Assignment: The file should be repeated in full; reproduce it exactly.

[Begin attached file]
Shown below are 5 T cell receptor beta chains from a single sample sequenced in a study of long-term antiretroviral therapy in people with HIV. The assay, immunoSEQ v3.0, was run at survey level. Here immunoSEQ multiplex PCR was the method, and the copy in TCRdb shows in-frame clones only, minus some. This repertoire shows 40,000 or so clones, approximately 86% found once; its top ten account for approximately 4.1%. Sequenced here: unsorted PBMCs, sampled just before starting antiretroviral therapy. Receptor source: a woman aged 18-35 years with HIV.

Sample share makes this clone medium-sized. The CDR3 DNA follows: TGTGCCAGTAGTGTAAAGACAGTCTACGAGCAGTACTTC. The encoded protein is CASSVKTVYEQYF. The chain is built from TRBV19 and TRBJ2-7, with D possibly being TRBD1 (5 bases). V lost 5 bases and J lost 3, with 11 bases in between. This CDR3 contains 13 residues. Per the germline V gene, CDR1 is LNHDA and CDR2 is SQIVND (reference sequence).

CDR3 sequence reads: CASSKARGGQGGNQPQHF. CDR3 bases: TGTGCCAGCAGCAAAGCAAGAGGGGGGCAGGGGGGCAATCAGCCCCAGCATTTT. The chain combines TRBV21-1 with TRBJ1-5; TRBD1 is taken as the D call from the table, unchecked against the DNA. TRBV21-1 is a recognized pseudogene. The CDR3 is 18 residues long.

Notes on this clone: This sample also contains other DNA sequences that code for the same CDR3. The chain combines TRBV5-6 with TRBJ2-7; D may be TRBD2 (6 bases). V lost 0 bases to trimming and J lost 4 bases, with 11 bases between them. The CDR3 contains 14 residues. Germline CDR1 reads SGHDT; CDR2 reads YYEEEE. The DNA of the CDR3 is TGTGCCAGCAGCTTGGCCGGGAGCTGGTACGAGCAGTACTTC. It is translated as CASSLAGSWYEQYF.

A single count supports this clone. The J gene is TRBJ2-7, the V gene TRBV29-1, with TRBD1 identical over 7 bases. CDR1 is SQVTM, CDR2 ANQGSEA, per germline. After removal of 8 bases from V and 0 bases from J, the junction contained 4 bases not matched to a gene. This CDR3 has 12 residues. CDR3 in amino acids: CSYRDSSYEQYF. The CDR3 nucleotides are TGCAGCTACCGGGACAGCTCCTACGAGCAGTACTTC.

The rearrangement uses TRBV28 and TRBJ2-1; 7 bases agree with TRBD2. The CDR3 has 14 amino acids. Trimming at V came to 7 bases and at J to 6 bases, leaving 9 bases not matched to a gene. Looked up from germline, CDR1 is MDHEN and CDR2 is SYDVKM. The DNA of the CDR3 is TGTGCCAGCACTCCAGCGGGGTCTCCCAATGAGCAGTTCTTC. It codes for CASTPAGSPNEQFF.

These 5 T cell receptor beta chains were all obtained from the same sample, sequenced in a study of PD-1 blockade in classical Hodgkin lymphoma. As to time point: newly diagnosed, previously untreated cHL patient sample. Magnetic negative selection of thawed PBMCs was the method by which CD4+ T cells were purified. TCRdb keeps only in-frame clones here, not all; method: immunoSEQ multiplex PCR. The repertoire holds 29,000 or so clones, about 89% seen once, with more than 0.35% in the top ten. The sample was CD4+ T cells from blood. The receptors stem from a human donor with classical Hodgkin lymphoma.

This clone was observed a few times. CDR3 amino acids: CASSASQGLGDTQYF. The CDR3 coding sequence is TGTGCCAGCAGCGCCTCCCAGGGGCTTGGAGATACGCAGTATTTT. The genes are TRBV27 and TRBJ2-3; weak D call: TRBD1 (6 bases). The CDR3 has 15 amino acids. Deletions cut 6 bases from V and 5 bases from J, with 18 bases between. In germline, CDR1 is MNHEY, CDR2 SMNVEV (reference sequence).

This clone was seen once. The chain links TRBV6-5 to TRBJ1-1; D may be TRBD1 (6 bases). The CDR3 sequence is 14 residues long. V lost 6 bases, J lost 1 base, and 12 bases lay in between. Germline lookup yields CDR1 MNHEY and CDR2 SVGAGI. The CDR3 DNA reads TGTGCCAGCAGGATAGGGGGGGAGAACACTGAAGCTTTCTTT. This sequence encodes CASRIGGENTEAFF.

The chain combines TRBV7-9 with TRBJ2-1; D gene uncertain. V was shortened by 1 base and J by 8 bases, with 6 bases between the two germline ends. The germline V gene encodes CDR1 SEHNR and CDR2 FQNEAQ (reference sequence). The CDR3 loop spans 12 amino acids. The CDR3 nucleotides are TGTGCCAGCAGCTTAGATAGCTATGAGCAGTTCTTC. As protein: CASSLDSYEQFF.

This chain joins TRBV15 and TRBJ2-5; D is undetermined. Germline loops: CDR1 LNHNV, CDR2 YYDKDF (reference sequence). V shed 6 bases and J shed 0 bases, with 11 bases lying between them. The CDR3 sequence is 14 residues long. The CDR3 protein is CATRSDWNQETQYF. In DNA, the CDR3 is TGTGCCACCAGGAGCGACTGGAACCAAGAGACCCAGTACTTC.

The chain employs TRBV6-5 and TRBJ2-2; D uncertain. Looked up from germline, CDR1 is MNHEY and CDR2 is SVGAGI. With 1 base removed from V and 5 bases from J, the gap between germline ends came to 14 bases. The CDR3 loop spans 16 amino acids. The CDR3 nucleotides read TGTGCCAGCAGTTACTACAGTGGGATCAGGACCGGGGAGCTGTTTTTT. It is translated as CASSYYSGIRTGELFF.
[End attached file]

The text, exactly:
Shown below are 5 T cell receptor beta chains from a single sample sequenced in a study of long-term antiretroviral therapy in people with HIV. The assay, immunoSEQ v3.0, was run at survey level. Here immunoSEQ multiplex PCR was the method, and the copy in TCRdb shows in-frame clones only, minus some. This repertoire shows 40,000 or so clones, approximately 86% found once; its top ten account for approximately 4.1%. Sequenced here: unsorted PBMCs, sampled just before starting antiretroviral therapy. Receptor source: a woman aged 18-35 years with HIV.

Sample share makes this clone medium-sized. The CDR3 DNA follows: TGTGCCAGTAGTGTAAAGACAGTCTACGAGCAGTACTTC. The encoded protein is CASSVKTVYEQYF. The chain is built from TRBV19 and TRBJ2-7, with D possibly being TRBD1 (5 bases). V lost 5 bases and J lost 3, with 11 bases in between. This CDR3 contains 13 residues. Per the germline V gene, CDR1 is LNHDA and CDR2 is SQIVND (reference sequence).

CDR3 sequence reads: CASSKARGGQGGNQPQHF. CDR3 bases: TGTGCCAGCAGCAAAGCAAGAGGGGGGCAGGGGGGCAATCAGCCCCAGCATTTT. The chain combines TRBV21-1 with TRBJ1-5; TRBD1 is taken as the D call from the table, unchecked against the DNA. TRBV21-1 is a recognized pseudogene. The CDR3 is 18 residues long.

Notes on this clone: This sample also contains other DNA sequences that code for the same CDR3. The chain combines TRBV5-6 with TRBJ2-7; D may be TRBD2 (6 bases). V lost 0 bases to trimming and J lost 4 bases, with 11 bases between them. The CDR3 contains 14 residues. Germline CDR1 reads SGHDT; CDR2 reads YYEEEE. The DNA of the CDR3 is TGTGCCAGCAGCTTGGCCGGGAGCTGGTACGAGCAGTACTTC. It is translated as CASSLAGSWYEQYF.

A single count supports this clone. The J gene is TRBJ2-7, the V gene TRBV29-1, with TRBD1 identical over 7 bases. CDR1 is SQVTM, CDR2 ANQGSEA, per germline. After removal of 8 bases from V and 0 bases from J, the junction contained 4 bases not matched to a gene. This CDR3 has 12 residues. CDR3 in amino acids: CSYRDSSYEQYF. The CDR3 nucleotides are TGCAGCTACCGGGACAGCTCCTACGAGCAGTACTTC.

The rearrangement uses TRBV28 and TRBJ2-1; 7 bases agree with TRBD2. The CDR3 has 14 amino acids. Trimming at V came to 7 bases and at J to 6 bases, leaving 9 bases not matched to a gene. Looked up from germline, CDR1 is MDHEN and CDR2 is SYDVKM. The DNA of the CDR3 is TGTGCCAGCACTCCAGCGGGGTCTCCCAATGAGCAGTTCTTC. It codes for CASTPAGSPNEQFF.

These 5 T cell receptor beta chains were all obtained from the same sample, sequenced in a study of PD-1 blockade in classical Hodgkin lymphoma. As to time point: newly diagnosed, previously untreated cHL patient sample. Magnetic negative selection of thawed PBMCs was the method by which CD4+ T cells were purified. TCRdb keeps only in-frame clones here, not all; method: immunoSEQ multiplex PCR. The repertoire holds 29,000 or so clones, about 89% seen once, with more than 0.35% in the top ten. The sample was CD4+ T cells from blood. The receptors stem from a human donor with classical Hodgkin lymphoma.

This clone was observed a few times. CDR3 amino acids: CASSASQGLGDTQYF. The CDR3 coding sequence is TGTGCCAGCAGCGCCTCCCAGGGGCTTGGAGATACGCAGTATTTT. The genes are TRBV27 and TRBJ2-3; weak D call: TRBD1 (6 bases). The CDR3 has 15 amino acids. Deletions cut 6 bases from V and 5 bases from J, with 18 bases between. In germline, CDR1 is MNHEY, CDR2 SMNVEV (reference sequence).

This clone was seen once. The chain links TRBV6-5 to TRBJ1-1; D may be TRBD1 (6 bases). The CDR3 sequence is 14 residues long. V lost 6 bases, J lost 1 base, and 12 bases lay in between. Germline lookup yields CDR1 MNHEY and CDR2 SVGAGI. The CDR3 DNA reads TGTGCCAGCAGGATAGGGGGGGAGAACACTGAAGCTTTCTTT. This sequence encodes CASRIGGENTEAFF.

The chain combines TRBV7-9 with TRBJ2-1; D gene uncertain. V was shortened by 1 base and J by 8 bases, with 6 bases between the two germline ends. The germline V gene encodes CDR1 SEHNR and CDR2 FQNEAQ (reference sequence). The CDR3 loop spans 12 amino acids. The CDR3 nucleotides are TGTGCCAGCAGCTTAGATAGCTATGAGCAGTTCTTC. As protein: CASSLDSYEQFF.

This chain joins TRBV15 and TRBJ2-5; D is undetermined. Germline loops: CDR1 LNHNV, CDR2 YYDKDF (reference sequence). V shed 6 bases and J shed 0 bases, with 11 bases lying between them. The CDR3 sequence is 14 residues long. The CDR3 protein is CATRSDWNQETQYF. In DNA, the CDR3 is TGTGCCACCAGGAGCGACTGGAACCAAGAGACCCAGTACTTC.

The chain employs TRBV6-5 and TRBJ2-2; D uncertain. Looked up from germline, CDR1 is MNHEY and CDR2 is SVGAGI. With 1 base removed from V and 5 bases from J, the gap between germline ends came to 14 bases. The CDR3 loop spans 16 amino acids. The CDR3 nucleotides read TGTGCCAGCAGTTACTACAGTGGGATCAGGACCGGGGAGCTGTTTTTT. It is translated as CASSYYSGIRTGELFF.